In the last few verses Jesus steps back from the inside of the story and applies it to the lives of those of his listeners who have rejected his lordship and his love. He says “So take the talent from him and give it to him who has the ten talents. 29For to everyone who has will more be given, and he will have an abundance. But from the one who has not, even what he has will be taken away. 30And cast the worthless servant into the outer darkness. In that place there will be weeping and gnashing of teeth.’ We’ve heard Jesus speak this way before about those who are rejecting him. He clearly sees that the good news of the kingdom is being taken away from the Jewish leaders, and anyone who will not embrace it, and given to those who will, who thus serve Jesus fruitfully.
Susie and Bronson had two boys--sturdy, hearty children, in whom Lem took the deepest, shyest pride. He loved to take them off into the woods with him and exulted in their quick intelligence and strong little bodies. It was Lem who first took alarm about the fall little Frank had, down the cellar stairs. He hurt his spine somehow, but as he only limped a little, nobody thought much of it. Then he began to have difficulty walking. Lem sent for a doctor from Rutland who, as soon as he examined the child, stuck out his lower lip ominously. He called the trouble by a long name, and said Frank would be a hopeless cripple if it wasn’t cured soon. There was, he said, a celebrated surgeon from Europe traveling in this country who had an effective, but expensive new treatment.
"What did the foreign doctor ask?" queried Bronson, and, being informed, fell back hopeless. Susie, her pretty, childish face grieved into a wan beauty, put her arms about her little son and looked at her stepfather. He had never failed her. He did not fail her now. He sold the land he had accumulated field by field; he sold the great flock of sheep, every one of which he could call by name; he mortgaged the house over the protesting head of his now bedridden mother; he sold the horse and cow, the very sticks of furniture. Little Frank was taken to New York to have the great surgeon operate on him--he is there yet, almost completely recovered. Back in Hillsboro, Lem began all over again, hiring out to his neighbors, only asking enough free time to care for his mother.
Three weeks ago she had her last stroke of paralysis and, after lying speechless for a few days, passed away, grim to the last. The day after her funeral Lem did not come to work as he was expected. We went over to his house and found, him in bed. "Be ye sick, Lem?" asked my uncle. He looked over the bedclothes with his old foolish, apologetic smile. "Kind o' lazy, I guess," he whispered. The doctor was put out by the irregularity of the case. "I can't make out anything really the trouble!" he said. "Only the wheels don't go round as fast as they ought. Call it a failing heart if you want a label." The wheels ran more and more slowly until it was apparent that before long they would stop altogether. Susie and Bronson were in New York with little Frank, so Lem's care fell on the haphazard services of the neighbors.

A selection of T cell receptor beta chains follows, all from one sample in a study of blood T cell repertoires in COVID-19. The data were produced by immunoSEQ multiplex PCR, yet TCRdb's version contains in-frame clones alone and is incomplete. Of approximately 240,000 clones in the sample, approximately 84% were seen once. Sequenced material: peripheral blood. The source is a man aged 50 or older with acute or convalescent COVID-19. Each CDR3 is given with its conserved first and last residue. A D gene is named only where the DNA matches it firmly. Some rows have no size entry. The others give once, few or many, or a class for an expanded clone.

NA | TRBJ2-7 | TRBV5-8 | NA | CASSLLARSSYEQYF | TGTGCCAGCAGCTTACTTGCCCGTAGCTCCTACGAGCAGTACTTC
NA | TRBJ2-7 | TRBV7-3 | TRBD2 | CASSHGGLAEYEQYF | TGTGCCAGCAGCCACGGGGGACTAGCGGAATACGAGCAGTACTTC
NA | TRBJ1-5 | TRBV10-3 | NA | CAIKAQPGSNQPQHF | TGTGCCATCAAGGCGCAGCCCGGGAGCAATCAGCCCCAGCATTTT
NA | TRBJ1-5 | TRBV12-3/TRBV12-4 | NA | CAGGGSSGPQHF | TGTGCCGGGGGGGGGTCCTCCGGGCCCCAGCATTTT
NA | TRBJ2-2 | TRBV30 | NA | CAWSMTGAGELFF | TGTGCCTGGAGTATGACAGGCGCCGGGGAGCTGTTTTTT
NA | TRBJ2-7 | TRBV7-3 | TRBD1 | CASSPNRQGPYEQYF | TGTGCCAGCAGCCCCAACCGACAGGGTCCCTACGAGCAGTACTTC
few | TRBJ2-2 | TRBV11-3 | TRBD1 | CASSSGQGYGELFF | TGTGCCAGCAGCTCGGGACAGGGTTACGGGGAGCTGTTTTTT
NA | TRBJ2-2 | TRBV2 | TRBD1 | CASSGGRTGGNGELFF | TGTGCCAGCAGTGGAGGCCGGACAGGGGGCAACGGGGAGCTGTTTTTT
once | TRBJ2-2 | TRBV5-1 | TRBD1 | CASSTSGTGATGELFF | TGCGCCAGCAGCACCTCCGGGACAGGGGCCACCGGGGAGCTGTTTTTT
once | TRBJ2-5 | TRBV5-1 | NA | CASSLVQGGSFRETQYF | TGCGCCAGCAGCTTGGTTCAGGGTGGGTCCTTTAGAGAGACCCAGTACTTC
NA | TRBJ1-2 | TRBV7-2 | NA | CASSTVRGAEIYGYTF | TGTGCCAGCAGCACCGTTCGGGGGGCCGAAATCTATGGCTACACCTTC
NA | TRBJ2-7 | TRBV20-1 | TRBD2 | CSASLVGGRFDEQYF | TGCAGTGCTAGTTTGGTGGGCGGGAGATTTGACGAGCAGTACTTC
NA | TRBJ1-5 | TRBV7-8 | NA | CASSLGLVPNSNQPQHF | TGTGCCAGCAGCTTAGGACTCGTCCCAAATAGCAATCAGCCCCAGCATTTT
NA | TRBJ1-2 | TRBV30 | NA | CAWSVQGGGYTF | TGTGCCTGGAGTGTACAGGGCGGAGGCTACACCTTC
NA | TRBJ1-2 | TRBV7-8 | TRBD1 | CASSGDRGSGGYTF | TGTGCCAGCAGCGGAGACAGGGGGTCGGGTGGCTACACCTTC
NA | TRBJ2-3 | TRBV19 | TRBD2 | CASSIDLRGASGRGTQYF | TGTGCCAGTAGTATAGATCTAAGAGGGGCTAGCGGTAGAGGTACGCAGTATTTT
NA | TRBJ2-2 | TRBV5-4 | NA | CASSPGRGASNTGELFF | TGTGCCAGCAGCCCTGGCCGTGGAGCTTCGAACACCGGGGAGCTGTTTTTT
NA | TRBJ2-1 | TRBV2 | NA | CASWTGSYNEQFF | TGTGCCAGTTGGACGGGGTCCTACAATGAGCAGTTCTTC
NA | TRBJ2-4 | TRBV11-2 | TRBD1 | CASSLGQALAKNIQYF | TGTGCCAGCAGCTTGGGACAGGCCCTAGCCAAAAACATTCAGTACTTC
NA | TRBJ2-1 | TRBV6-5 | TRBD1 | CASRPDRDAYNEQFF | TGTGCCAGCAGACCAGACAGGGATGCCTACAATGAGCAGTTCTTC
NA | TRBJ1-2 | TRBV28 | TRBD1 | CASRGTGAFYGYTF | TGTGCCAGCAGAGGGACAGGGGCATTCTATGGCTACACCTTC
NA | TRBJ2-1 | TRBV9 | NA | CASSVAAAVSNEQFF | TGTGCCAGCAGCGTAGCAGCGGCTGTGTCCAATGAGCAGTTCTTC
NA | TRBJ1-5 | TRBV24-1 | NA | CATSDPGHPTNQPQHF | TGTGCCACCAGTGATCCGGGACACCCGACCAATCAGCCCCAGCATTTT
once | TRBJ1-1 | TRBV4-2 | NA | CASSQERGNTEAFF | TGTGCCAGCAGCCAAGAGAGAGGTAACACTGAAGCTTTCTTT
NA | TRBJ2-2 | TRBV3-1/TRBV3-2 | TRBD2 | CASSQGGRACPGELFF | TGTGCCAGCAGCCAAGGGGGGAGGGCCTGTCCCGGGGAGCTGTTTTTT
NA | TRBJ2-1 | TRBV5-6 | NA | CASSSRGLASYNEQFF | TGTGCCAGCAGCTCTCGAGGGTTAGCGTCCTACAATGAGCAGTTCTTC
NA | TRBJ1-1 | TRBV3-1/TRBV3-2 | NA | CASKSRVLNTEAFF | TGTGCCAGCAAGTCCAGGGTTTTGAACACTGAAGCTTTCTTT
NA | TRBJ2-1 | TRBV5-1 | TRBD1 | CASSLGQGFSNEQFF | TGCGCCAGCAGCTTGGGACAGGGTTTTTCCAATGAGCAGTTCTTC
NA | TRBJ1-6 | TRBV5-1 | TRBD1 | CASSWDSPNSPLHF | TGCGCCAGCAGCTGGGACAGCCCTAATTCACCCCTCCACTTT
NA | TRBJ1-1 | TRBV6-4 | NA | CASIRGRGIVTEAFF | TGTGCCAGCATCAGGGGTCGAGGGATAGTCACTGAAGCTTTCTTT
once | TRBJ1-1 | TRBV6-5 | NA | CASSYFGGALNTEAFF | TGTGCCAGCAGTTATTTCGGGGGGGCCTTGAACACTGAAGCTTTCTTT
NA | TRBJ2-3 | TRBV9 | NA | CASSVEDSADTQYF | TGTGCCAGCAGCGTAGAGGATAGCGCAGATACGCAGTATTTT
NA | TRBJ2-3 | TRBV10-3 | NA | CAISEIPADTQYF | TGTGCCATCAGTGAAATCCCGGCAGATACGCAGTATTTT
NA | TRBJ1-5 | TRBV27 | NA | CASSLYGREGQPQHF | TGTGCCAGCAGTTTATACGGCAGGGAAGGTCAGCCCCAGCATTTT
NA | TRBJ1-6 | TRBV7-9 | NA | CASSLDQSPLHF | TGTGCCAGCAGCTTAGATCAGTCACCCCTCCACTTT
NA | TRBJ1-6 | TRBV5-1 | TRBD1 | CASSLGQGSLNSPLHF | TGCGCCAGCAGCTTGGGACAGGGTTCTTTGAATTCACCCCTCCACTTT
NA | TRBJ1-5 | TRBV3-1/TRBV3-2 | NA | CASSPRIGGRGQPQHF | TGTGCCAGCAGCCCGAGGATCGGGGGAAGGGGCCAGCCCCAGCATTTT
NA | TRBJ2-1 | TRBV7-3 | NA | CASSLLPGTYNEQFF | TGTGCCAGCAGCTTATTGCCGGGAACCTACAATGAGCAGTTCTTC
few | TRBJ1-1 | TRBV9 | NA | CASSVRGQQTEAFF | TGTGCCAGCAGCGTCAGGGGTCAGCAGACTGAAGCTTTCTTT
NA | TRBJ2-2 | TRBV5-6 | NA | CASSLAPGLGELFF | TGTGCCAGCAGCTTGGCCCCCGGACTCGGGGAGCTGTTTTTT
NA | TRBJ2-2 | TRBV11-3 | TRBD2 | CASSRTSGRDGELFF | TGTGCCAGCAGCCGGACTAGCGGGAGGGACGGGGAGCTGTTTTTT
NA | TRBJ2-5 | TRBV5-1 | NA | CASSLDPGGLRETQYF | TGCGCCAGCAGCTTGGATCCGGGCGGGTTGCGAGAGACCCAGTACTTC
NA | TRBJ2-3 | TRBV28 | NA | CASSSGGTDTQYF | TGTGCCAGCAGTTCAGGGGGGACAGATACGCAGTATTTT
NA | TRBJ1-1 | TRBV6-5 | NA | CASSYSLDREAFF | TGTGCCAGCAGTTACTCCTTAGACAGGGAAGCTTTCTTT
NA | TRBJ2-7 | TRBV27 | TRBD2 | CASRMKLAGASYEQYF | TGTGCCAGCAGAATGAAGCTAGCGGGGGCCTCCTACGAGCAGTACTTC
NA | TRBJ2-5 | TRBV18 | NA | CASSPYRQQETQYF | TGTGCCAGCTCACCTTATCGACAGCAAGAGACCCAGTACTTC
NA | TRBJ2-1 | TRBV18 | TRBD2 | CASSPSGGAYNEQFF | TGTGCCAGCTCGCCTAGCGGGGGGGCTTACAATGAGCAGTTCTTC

He was out of his head most of the time, though never violent, driving his ox-team, skidding logs, plowing in stony ground, planting, hoeing, tending his sheep, and teaching obstinate lambs to drink. He used quaint, coaxing names for these, such as a mother uses for her baby. He was up in the mountain-pasture a good deal, we gathered, and at night; he often mentioned how bright the stars shone. Sometimes, when he was in evident pain, his delusion took the form that Susie, or the little boys, had gone up and got lost in the woods.
I was on duty the night he died. He had lain silent all day, and we hoped he would come to himself when he awoke. Near midnight he began to talk again, and I could not make out whether he was still wandering or not. When I spoke to him he gave a great start and tried to sit up. "Yes, mother; coming!" he called hoarsely, and then looked at me with his own eyes. "I must ha' forgot about mother's bein' gone," he apologized sheepishly. I took advantage of this lucid interval to try to give him some medicine. "Take a swallow of this." "What's it for?" he asked. "It's a heart stimulant." His face drew together in grotesque lines of anxiety. "Little Frank worse?" "Oh, no, he's doing finely." "Susie all right?" "Why, yes," I said wonderingly. "Nothing the matter with her other boy?" "No, no," I told him. "Everybody's all right. Here, just take this down."
He turned away his head on the pillow and murmured something. When I asked what he said, he smiled feebly as in deprecation of his well-known ridiculous ways. "I'm obliged to you," he said, "but if everybody's all right, I guess I won't have any medicine." He looked at me earnestly. "I . I'm real tired." It came out in one great breath--apparently his last, for he did not move after that, and his ugly, slack-mouthed face was at once quite still. Its expression made me think of the time I had seen it as a child, by lantern-light, as he looked down at the new-born lamb on his breast.